About 6 miles down the road from me is a real spaceship. Ok, well it’s an architectural piece of artwork, designed in Europe as a ski chalet, and somehow got placed on the side of a small Texas road. (Link to view) Every weekend, rain or shine I see people stopping on the side of the road to take pictures of this spaceship. It is out of the way for most people, and on no major driving routes, yet people still come by to explore this artwork. I always wonder, as I see it, what my pivotal piece of artwork will be one day when I end my career as an artist.
Let me first explain my view on artists and artwork. I think we are all geniuses at something in life, based on my observations, and we are all striving to both, find our genius, and use it to help the world. I also believe in this genius we are all artists in some way. For example, Lebron James is a kinetic artist with the way he is able to maneuver his body as he plays basketball, and in turn has created art in his movement. My wife is a genius at befriending all people, she effortlessly finds some connecting fabric in her life to any and everyone, and they instantly bond as if they were never strangers. As an introvert, I watch her at get togethers and parties as she works a room mingling with everyone, and being enjoyed by all without a thought about it. I call her a social butterfly as she moves from flower to flower drinking conversations. I have to awkwardly force conversations and forget everyone’s name. We are all artists and as I drove past the spaceship I thought of my geniuses and artist endeavors. I found I had a quite a few of them, as I pondered the 6 miles home, but I thought most about how I am an artist, at how I have always worked my finances.
I started working my first business at age 8 selling candy to kids at school and learned quickly about buying low and selling high. I learned about profit margins, and at what is the ideal pricing of my candy. I learned that dum dum suckers cost pennies and I could sell them to kids for 10 cents, and bigger candy such as Snickers could be bought for 75 cents. As I bought them in bulk from the local Sam’s Club, I always made at least double for each piece of candy. I was saving all the profits, and buying the same amount of candy with each visit to Sam’s with my mother. I learned what sold quickly and bought what was demanded. Again, I saved all my profits. Next, I baby sat some, sold people’s stuff off the curb at the neighborhood garage sales, traded and sold cards at card shows, and collected comics that I sold for profit at comic shops. In my teenage years I bused tables, lifeguarded, taught swim lessons, mowed lawns, and still saved all the profits. I had thousands saved up, and I also worked hard practicing basketball that paid for my schooling. I always had a job and saved all my money with a plan in mind for my future. I rarely splurged on stuff, and I always thought long term with my money from a very young age. I have been, since the age of 8, building a piece of financial artwork for my future and my future family. Because I was gifted with long term thinking and a natural ability to find ways to make money, I always had some money somewhere. I have made mistakes along the way, but I never stopped saving for more than a few months in any financial disaster.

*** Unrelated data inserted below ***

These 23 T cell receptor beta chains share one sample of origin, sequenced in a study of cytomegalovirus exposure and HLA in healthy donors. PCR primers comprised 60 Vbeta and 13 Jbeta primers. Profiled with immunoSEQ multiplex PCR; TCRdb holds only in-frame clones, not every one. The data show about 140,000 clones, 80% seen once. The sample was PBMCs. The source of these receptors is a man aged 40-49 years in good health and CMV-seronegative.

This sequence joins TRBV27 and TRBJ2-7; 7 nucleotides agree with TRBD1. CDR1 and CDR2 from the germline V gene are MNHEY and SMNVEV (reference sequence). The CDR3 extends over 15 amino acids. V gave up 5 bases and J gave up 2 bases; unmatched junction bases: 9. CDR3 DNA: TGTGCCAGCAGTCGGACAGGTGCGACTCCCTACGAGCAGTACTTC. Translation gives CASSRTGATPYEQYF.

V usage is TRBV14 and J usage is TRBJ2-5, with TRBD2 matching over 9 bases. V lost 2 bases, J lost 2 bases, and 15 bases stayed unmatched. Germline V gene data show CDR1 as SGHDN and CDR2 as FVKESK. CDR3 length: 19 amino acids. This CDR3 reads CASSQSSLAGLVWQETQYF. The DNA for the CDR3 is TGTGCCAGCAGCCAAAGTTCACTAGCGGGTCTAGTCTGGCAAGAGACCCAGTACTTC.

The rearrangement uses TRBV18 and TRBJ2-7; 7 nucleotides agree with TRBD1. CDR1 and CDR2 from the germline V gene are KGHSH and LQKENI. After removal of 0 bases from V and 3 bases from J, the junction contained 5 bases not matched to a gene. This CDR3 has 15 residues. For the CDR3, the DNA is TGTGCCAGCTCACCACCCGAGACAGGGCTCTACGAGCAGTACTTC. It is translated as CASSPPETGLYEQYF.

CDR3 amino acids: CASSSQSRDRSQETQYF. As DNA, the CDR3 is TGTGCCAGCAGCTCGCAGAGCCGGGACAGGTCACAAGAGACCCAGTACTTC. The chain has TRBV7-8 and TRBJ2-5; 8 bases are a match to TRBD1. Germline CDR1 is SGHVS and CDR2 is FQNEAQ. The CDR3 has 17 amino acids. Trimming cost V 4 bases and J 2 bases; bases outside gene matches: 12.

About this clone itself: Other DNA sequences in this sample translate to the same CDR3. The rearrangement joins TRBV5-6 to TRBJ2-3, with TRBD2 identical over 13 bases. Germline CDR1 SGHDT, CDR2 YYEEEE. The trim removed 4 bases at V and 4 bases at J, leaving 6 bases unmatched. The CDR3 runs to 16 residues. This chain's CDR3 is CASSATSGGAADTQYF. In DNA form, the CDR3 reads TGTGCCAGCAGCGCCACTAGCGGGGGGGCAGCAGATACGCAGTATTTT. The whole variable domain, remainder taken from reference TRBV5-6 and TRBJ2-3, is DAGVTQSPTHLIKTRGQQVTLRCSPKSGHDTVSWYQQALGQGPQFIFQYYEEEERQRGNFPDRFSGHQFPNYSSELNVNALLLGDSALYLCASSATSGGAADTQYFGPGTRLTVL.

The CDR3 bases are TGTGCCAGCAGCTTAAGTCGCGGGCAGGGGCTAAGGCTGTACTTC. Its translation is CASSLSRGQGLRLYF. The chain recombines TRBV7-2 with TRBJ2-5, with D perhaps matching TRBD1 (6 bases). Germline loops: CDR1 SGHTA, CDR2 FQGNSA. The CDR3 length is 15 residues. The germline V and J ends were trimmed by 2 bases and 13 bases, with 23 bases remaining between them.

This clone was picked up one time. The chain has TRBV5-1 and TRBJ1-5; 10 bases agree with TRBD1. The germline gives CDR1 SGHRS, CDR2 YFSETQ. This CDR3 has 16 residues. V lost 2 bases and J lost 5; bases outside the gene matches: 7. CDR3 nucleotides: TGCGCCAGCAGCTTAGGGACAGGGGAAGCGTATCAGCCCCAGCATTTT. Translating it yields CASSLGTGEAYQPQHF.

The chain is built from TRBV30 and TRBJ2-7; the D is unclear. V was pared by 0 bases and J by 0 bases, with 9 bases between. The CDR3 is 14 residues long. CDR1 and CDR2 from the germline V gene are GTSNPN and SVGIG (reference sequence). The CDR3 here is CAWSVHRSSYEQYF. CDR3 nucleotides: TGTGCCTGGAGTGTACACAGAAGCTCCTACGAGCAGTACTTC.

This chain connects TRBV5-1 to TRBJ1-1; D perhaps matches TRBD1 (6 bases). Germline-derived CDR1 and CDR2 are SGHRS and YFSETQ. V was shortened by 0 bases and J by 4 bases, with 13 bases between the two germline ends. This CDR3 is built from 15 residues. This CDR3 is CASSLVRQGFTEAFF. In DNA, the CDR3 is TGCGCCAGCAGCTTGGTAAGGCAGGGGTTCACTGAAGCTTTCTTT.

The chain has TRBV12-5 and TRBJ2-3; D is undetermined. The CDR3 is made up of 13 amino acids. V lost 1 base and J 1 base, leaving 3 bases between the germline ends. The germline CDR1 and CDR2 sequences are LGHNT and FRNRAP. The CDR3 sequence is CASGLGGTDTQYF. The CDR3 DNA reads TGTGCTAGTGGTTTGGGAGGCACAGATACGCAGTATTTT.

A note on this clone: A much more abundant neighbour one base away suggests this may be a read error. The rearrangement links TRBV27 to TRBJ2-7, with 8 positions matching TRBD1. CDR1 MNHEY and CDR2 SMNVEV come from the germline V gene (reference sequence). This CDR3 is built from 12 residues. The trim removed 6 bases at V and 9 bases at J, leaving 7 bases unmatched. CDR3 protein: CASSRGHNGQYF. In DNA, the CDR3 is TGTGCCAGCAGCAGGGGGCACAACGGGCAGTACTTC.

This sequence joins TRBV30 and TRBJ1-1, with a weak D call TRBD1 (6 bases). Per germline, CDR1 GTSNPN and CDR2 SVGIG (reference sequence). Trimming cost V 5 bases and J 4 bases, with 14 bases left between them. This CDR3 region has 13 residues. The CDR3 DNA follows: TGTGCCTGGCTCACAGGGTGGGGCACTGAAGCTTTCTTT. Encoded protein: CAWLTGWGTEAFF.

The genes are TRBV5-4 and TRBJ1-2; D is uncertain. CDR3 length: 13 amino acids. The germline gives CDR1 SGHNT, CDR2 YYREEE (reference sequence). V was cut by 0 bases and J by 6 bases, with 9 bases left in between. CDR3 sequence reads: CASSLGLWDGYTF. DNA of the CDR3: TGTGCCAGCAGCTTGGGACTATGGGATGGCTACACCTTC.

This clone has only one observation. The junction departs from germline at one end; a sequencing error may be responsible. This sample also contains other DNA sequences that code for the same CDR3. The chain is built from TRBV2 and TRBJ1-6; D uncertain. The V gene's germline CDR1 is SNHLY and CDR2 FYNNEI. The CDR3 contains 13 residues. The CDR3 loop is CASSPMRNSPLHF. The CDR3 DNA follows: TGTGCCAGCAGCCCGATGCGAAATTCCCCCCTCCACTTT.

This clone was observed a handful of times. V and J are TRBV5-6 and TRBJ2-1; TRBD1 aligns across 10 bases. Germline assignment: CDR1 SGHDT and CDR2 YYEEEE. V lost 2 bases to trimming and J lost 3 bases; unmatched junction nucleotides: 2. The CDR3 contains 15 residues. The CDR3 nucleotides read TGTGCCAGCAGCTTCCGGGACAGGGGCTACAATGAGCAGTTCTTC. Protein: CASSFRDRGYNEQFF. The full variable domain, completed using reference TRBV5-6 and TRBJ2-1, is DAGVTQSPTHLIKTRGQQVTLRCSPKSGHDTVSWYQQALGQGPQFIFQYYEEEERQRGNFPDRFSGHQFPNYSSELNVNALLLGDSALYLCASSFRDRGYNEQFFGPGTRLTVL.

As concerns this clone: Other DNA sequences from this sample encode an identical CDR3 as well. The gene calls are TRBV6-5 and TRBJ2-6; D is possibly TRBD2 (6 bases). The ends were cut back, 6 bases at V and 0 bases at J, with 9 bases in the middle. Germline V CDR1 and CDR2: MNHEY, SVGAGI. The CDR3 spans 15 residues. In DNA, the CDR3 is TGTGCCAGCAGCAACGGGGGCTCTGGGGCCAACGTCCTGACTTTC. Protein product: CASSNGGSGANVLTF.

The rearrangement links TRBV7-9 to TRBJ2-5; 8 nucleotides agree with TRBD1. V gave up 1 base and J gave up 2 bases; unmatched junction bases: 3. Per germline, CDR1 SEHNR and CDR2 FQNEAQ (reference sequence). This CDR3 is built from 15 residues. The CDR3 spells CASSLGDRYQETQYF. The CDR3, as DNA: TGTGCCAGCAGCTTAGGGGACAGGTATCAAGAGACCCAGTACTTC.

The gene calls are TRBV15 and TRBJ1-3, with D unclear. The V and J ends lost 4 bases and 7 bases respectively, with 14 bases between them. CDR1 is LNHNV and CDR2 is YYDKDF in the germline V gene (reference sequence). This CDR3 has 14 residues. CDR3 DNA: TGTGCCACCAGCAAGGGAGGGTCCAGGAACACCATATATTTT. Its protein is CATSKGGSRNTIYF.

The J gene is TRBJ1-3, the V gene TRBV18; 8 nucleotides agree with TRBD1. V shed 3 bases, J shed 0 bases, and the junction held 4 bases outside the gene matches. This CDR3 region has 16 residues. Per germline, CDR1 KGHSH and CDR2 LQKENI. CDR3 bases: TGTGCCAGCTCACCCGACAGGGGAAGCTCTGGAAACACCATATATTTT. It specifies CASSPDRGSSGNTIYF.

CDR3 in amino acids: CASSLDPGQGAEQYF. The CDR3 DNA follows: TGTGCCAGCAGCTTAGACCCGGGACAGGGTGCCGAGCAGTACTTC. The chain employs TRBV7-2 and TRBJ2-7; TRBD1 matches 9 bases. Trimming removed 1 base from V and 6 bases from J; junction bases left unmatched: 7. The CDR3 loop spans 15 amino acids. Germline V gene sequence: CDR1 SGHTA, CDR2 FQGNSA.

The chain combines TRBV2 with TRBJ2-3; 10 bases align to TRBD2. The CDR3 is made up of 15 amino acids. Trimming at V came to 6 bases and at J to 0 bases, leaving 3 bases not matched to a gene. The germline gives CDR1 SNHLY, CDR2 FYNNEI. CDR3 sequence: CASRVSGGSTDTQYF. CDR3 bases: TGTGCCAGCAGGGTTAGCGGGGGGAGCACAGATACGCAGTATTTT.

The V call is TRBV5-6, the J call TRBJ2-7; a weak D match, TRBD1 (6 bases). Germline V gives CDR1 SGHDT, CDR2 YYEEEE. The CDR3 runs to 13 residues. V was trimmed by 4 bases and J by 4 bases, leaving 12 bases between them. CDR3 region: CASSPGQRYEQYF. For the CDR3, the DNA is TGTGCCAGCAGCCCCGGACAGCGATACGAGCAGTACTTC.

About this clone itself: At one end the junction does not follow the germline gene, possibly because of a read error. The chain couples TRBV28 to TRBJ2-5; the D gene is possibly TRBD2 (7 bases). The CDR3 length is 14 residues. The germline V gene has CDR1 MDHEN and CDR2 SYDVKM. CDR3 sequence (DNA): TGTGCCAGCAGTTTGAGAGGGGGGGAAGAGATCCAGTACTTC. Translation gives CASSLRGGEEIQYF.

So, the question comes down to you and how are you creating financial artwork. Are your accounts empty currently showing no artwork. Maybe you truly are a starving artist. Everyday when you walk out of the door you are creating art through your finances. You can decide to brew coffee at home or swing by Starbucks, you control whether you stick to your list at the grocery store or just wing it. You decide if you want to save $50 a month or $500 a month for your future. You are the artist of your life and in the end, you are the one that either created something that lasts, or you come up empty and have nothing to show for your work. Will future generations be looking at your spaceship as it helps them through college, or will there just be an empty field of empty accounts and debt. You get the option to control the level of artwork you create, and how much of it you create. You never know what your artwork could be worth in the future, and how it might help other loved ones either. Your decisions now dictate the art.
You get to teach the next generation of artists also. You can give a man art, or teach him to be an artist! But, first you have to find your genius, use it to make some money, and then become a financial artist. Through your knowledge and example you can successfully teach the next generation at this point. Budgets suck I know, but to be an artist you must mix the paint and do the hard work to make truly fascinating artwork. How are you an artist? What are some of your tips for creating financial artwork? How can we teach the next generation to be artists on their own? This is your finances and your legacy. Be the artist you were meant to be and see the beauty in finances.